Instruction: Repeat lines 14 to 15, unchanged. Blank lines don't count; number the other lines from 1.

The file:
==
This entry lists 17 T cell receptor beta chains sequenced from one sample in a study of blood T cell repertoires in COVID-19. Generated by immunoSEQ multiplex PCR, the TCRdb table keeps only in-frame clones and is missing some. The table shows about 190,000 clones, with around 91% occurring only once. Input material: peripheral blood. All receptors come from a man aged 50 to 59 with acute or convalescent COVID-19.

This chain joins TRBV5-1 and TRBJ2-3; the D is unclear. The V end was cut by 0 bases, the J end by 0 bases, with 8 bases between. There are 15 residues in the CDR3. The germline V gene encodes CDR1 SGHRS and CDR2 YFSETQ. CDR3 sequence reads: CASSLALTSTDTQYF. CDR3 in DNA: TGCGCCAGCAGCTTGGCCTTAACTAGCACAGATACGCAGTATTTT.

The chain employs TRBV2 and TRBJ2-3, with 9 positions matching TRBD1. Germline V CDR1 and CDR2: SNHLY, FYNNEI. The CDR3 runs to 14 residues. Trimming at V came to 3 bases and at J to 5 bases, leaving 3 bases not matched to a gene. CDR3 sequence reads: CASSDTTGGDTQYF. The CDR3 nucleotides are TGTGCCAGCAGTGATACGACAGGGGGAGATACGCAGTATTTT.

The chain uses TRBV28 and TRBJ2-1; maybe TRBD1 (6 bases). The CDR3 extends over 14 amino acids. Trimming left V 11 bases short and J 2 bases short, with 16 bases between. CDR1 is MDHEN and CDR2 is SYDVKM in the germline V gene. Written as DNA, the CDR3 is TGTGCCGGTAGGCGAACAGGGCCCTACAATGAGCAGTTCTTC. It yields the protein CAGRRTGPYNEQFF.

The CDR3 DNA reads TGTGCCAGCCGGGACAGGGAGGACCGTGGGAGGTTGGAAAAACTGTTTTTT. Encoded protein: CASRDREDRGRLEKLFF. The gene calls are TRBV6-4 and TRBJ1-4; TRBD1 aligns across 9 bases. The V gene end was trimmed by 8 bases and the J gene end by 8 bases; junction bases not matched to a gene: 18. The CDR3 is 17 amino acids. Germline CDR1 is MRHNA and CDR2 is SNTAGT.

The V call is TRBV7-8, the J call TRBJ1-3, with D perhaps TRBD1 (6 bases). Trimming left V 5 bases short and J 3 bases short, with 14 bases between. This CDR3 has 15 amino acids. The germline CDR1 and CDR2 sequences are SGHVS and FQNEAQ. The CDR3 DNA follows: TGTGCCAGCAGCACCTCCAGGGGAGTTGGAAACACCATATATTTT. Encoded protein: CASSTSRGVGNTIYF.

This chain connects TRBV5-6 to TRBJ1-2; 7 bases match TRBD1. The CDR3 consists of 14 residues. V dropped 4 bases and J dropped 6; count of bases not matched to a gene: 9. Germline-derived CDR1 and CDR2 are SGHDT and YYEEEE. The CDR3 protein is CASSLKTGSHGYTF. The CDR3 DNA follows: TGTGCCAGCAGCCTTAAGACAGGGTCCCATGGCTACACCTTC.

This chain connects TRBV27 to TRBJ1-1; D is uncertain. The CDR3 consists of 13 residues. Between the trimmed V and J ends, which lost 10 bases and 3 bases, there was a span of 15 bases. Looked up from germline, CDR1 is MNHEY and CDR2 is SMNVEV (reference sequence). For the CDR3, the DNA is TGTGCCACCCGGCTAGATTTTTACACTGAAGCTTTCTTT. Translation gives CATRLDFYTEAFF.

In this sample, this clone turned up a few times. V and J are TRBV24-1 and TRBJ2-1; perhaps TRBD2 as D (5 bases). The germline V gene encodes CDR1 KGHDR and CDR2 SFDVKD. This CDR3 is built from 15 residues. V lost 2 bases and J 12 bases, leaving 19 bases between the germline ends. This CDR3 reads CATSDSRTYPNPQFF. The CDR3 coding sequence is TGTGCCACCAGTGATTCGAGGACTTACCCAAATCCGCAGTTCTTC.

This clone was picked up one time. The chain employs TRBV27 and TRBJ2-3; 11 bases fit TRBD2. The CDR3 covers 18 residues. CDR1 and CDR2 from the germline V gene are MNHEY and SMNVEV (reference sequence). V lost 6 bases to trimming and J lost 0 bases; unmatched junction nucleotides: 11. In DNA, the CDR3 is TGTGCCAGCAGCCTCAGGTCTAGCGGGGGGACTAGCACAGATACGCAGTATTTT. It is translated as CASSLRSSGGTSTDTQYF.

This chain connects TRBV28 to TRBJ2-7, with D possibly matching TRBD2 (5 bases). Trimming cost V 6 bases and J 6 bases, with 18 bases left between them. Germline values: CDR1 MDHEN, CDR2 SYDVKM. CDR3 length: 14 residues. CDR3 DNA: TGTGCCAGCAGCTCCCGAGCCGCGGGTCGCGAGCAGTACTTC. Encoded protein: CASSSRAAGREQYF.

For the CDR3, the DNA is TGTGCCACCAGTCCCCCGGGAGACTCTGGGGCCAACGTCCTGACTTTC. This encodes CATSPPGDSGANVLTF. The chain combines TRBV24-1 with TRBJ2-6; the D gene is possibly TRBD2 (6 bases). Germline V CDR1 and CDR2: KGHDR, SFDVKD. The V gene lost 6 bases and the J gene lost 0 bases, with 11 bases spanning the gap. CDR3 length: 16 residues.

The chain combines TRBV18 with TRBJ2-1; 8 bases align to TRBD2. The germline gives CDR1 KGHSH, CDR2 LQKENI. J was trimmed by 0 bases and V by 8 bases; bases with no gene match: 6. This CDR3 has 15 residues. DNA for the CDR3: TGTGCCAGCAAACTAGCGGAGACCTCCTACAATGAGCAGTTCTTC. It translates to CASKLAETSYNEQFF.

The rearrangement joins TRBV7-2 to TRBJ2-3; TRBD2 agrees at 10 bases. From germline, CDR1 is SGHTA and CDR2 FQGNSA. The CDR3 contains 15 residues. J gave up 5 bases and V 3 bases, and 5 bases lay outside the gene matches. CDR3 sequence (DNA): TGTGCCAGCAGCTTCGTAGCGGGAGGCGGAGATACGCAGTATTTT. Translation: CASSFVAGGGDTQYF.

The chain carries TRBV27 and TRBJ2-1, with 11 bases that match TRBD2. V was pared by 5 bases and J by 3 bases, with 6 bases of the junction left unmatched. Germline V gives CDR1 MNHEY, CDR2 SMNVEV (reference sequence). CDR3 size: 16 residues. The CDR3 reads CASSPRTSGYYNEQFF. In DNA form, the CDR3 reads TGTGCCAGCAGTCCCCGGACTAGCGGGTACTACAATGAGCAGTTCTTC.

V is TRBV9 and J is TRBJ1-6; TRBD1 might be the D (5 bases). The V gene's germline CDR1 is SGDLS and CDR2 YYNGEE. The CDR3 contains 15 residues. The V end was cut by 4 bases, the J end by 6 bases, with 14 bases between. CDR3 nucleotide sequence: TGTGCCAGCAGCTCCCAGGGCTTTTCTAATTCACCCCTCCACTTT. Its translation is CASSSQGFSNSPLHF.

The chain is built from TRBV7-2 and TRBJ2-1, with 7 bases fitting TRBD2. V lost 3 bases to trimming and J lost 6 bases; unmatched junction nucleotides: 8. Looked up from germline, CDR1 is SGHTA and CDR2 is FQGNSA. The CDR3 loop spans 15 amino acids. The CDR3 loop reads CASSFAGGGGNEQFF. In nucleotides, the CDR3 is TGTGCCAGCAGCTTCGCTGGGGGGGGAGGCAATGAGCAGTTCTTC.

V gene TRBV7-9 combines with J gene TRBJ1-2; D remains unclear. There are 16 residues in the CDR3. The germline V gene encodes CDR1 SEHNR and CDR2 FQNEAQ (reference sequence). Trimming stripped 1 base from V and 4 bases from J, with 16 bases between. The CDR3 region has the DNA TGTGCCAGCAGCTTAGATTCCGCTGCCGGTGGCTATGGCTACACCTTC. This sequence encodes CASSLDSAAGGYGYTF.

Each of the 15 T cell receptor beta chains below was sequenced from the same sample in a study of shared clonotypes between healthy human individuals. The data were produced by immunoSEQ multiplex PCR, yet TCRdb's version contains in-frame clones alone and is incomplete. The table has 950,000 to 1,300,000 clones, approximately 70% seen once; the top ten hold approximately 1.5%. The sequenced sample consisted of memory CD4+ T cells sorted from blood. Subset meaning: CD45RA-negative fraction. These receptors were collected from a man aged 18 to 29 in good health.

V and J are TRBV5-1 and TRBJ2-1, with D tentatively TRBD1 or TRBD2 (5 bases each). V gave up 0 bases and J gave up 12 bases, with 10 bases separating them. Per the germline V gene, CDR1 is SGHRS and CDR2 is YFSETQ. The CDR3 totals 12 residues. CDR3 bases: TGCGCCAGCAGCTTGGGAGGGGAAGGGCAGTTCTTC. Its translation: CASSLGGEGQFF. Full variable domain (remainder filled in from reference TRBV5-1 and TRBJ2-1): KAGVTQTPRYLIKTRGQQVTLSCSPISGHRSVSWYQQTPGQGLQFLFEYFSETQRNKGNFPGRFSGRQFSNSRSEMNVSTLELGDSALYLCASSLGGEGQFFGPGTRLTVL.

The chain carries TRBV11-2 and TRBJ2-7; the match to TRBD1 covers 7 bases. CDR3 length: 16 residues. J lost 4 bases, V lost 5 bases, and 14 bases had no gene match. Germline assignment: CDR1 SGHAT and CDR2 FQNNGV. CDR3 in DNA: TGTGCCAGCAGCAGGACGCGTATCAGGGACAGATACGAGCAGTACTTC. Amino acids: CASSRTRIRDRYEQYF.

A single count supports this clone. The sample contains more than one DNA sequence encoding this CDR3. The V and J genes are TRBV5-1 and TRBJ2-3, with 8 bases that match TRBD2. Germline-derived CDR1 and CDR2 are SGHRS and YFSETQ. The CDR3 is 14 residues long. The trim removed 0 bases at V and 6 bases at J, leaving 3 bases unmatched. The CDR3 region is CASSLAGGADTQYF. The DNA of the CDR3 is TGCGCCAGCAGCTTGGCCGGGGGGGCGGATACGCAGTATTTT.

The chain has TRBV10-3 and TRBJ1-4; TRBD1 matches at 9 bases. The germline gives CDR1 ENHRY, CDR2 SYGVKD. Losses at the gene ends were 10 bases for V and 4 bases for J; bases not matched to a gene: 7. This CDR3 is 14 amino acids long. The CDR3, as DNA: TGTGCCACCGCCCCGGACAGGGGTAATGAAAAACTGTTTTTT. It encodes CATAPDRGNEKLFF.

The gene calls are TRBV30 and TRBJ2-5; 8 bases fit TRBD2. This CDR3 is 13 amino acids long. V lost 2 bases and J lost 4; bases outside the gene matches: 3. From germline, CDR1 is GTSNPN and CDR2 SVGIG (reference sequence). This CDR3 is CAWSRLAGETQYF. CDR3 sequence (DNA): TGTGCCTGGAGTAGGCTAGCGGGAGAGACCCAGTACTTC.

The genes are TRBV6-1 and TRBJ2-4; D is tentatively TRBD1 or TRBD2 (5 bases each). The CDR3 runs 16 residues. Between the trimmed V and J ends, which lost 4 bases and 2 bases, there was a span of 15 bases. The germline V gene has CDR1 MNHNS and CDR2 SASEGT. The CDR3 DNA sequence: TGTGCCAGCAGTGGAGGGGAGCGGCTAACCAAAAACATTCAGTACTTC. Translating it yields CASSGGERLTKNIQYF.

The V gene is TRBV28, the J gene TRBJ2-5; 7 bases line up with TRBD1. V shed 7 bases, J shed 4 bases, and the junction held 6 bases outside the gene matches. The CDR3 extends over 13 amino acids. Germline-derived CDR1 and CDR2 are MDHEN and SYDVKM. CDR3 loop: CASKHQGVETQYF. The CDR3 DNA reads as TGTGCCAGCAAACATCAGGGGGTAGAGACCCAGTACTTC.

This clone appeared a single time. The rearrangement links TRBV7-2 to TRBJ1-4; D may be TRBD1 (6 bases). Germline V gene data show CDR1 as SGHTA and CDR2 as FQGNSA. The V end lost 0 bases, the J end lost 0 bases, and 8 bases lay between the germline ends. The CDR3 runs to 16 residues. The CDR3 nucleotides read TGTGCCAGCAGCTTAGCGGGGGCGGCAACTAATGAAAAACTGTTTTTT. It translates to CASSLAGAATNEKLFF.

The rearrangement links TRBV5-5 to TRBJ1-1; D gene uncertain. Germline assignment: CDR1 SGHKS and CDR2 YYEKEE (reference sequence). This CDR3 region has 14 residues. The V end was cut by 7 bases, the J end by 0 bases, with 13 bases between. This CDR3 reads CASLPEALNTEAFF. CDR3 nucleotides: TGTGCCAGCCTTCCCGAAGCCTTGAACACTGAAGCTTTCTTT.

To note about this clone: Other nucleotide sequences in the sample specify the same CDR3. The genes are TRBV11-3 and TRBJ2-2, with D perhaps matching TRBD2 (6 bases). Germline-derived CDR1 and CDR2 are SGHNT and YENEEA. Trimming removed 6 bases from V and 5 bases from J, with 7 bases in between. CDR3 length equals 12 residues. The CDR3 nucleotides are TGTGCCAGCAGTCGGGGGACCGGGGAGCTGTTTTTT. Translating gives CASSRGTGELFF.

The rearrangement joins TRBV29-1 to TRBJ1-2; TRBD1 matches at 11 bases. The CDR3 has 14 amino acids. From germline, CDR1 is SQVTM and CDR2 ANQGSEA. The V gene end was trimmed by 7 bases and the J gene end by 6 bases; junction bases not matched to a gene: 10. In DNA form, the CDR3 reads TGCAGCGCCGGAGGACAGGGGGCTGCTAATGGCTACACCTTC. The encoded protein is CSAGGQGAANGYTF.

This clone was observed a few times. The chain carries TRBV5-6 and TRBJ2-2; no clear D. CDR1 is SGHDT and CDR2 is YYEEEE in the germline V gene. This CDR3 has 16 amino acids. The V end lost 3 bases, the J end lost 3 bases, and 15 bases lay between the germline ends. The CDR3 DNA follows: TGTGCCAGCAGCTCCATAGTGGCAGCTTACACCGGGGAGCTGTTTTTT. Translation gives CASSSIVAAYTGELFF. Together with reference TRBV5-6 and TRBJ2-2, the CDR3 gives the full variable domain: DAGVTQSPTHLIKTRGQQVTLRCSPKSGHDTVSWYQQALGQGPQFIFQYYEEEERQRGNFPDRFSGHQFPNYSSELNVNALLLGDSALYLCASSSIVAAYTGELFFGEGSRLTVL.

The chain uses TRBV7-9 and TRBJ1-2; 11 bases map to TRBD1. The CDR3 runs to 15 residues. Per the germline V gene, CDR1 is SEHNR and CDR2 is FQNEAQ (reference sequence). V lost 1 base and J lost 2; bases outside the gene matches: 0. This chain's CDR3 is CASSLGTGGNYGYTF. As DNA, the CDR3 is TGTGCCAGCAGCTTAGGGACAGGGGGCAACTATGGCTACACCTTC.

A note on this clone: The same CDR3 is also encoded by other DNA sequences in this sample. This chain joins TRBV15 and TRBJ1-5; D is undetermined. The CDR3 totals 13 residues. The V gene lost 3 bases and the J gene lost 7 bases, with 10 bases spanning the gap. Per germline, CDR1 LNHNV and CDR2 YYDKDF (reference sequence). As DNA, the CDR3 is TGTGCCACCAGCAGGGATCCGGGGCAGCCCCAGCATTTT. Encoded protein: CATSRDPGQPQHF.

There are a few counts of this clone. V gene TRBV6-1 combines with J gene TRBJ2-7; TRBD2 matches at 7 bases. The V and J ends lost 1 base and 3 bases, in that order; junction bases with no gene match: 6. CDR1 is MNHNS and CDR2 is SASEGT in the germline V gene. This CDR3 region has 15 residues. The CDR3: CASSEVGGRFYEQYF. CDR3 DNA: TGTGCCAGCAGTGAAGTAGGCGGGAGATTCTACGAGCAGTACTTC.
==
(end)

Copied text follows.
The rearrangement joins TRBV7-2 to TRBJ2-3; TRBD2 agrees at 10 bases. From germline, CDR1 is SGHTA and CDR2 FQGNSA. The CDR3 contains 15 residues. J gave up 5 bases and V 3 bases, and 5 bases lay outside the gene matches. CDR3 sequence (DNA): TGTGCCAGCAGCTTCGTAGCGGGAGGCGGAGATACGCAGTATTTT. Translation: CASSFVAGGGDTQYF.

The chain carries TRBV27 and TRBJ2-1, with 11 bases that match TRBD2. V was pared by 5 bases and J by 3 bases, with 6 bases of the junction left unmatched. Germline V gives CDR1 MNHEY, CDR2 SMNVEV (reference sequence). CDR3 size: 16 residues. The CDR3 reads CASSPRTSGYYNEQFF. In DNA form, the CDR3 reads TGTGCCAGCAGTCCCCGGACTAGCGGGTACTACAATGAGCAGTTCTTC.